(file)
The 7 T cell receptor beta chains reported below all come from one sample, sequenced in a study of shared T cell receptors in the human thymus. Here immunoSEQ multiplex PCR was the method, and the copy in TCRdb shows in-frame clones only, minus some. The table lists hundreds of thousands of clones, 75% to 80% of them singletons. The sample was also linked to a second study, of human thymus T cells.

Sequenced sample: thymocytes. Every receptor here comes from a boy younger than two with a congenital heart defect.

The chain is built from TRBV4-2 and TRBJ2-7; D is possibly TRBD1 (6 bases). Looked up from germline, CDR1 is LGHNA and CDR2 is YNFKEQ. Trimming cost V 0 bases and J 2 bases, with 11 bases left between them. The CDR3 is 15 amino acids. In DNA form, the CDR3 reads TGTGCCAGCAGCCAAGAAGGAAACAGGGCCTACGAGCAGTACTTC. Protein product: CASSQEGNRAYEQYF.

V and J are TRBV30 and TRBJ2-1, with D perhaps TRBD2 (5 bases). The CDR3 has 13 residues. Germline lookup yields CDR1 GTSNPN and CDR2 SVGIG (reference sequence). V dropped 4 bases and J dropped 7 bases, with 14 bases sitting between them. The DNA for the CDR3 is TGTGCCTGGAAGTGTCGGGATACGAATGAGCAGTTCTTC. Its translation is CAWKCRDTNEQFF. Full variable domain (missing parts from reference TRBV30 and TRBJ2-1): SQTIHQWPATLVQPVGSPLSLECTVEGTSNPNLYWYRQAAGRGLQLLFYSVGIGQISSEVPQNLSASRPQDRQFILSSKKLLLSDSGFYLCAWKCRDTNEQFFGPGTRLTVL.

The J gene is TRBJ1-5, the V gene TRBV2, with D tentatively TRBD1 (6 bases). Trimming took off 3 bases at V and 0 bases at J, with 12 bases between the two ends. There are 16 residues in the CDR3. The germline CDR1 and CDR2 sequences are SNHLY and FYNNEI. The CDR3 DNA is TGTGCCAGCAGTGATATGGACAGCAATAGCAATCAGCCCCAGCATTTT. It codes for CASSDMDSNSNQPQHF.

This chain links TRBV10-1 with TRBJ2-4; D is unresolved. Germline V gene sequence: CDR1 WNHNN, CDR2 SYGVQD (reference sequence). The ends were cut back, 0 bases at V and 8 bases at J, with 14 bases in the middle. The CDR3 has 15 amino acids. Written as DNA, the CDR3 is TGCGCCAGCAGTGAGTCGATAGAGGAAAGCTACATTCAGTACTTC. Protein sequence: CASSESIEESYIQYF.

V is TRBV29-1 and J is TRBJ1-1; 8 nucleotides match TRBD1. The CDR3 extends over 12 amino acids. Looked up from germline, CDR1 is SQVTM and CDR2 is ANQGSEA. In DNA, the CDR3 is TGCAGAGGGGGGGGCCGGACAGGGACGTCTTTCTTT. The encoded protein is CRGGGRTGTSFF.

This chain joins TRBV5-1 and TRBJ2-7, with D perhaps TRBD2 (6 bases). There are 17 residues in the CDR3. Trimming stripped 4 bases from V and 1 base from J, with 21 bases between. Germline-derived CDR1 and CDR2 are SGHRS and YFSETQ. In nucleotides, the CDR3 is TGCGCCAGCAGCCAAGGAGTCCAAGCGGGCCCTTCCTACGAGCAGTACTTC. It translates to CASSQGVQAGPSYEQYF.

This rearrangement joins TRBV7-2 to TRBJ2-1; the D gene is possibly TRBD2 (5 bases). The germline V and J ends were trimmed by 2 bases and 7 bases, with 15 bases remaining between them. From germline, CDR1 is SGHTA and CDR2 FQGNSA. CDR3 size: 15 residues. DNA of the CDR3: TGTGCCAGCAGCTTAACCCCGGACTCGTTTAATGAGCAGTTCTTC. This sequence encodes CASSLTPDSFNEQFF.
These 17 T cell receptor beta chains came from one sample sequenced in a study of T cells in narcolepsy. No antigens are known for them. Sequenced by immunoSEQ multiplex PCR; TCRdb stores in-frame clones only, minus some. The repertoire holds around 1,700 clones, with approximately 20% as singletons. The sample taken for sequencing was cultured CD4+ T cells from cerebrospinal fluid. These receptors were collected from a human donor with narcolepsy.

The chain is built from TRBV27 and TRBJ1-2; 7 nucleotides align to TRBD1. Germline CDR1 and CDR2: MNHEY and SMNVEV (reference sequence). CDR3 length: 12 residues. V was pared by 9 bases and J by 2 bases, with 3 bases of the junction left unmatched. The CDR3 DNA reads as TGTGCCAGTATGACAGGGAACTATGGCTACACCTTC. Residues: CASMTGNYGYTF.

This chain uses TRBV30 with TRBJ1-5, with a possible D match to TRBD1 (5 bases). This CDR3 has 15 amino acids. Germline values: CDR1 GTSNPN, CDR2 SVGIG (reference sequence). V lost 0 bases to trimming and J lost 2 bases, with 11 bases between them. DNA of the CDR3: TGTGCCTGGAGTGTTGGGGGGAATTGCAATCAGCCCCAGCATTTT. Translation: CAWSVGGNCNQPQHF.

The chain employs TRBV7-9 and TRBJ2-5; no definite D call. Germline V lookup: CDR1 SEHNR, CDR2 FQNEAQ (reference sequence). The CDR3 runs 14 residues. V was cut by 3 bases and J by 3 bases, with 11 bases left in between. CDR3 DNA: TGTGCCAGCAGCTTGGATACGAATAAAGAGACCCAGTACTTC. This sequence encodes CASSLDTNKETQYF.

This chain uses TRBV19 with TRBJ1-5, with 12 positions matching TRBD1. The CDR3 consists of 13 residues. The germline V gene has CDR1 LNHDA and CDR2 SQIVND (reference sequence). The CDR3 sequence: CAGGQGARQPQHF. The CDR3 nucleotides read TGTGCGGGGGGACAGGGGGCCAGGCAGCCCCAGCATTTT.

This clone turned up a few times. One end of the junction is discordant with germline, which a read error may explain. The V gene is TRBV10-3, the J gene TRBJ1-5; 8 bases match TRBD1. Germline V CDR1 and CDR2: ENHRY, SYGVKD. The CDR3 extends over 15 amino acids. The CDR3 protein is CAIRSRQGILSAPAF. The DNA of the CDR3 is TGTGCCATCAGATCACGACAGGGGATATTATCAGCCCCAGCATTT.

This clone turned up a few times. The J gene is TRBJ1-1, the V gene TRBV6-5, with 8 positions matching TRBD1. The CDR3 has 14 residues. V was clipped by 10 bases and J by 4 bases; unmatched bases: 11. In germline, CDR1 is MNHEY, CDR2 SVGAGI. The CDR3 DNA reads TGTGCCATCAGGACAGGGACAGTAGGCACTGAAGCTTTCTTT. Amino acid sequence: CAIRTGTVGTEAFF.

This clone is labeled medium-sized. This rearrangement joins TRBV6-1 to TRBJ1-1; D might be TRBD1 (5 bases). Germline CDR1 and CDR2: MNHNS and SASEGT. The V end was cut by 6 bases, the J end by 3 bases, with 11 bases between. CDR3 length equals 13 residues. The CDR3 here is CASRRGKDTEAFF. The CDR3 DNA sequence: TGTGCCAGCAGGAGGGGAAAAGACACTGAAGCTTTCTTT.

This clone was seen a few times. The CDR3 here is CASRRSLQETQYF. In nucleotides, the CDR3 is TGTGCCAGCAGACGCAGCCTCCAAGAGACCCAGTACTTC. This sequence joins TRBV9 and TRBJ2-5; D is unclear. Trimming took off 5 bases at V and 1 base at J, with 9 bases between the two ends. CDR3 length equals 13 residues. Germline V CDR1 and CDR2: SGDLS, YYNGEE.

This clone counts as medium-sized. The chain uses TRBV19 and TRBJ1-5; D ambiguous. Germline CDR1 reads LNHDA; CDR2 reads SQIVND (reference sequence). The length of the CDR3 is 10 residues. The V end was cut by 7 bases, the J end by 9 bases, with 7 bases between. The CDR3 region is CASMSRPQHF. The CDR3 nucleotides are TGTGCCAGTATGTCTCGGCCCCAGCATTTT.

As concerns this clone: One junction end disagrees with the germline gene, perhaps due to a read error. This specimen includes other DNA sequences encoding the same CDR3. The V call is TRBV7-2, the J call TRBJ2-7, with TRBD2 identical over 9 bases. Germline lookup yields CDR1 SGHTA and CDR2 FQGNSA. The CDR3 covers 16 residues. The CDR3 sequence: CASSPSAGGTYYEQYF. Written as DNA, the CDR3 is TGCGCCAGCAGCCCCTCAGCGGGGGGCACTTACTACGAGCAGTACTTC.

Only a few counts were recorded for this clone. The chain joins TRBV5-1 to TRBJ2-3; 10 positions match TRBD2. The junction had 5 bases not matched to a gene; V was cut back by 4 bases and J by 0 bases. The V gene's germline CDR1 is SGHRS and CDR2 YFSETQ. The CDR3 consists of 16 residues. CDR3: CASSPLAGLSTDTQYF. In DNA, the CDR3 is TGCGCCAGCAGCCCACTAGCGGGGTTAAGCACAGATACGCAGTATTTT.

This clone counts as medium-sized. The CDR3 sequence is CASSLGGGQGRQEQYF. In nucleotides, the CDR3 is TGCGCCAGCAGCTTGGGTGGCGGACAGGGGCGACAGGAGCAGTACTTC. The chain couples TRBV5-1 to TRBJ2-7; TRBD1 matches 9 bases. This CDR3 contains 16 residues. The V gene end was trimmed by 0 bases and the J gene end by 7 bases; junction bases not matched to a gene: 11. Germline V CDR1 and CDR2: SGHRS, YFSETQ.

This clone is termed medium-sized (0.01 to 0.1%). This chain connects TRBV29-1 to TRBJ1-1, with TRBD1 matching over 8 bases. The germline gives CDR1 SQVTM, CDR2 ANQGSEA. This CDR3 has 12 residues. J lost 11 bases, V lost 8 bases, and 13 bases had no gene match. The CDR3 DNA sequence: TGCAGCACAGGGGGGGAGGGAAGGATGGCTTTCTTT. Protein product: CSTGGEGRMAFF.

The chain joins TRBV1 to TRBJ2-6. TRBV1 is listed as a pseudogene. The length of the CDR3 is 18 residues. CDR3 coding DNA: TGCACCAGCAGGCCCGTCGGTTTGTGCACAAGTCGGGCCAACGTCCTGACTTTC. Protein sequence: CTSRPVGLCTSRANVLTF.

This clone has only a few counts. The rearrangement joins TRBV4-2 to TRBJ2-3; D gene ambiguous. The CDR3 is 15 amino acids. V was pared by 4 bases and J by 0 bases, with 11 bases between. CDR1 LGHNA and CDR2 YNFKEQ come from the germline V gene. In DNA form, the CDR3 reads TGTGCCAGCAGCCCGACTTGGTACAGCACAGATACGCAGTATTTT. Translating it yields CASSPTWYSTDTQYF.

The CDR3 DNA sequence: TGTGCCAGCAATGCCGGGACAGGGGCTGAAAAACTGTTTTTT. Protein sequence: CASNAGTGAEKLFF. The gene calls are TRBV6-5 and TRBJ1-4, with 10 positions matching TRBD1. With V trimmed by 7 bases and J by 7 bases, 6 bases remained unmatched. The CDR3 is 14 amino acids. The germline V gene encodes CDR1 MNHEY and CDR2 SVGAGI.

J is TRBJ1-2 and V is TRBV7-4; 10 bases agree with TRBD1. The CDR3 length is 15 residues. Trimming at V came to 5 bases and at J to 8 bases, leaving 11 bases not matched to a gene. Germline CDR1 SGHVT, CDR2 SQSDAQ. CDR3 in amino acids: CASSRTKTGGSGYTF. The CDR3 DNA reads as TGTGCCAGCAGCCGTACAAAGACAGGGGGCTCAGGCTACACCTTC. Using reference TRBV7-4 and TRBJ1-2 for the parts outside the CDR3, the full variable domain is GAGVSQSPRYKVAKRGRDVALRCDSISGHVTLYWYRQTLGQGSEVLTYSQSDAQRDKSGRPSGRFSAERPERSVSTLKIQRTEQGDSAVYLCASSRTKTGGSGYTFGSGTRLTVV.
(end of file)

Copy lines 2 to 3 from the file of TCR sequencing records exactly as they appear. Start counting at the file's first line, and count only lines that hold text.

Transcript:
Sequenced sample: thymocytes. Every receptor here comes from a boy younger than two with a congenital heart defect.

The chain is built from TRBV4-2 and TRBJ2-7; D is possibly TRBD1 (6 bases). Looked up from germline, CDR1 is LGHNA and CDR2 is YNFKEQ. Trimming cost V 0 bases and J 2 bases, with 11 bases left between them. The CDR3 is 15 amino acids. In DNA form, the CDR3 reads TGTGCCAGCAGCCAAGAAGGAAACAGGGCCTACGAGCAGTACTTC. Protein product: CASSQEGNRAYEQYF.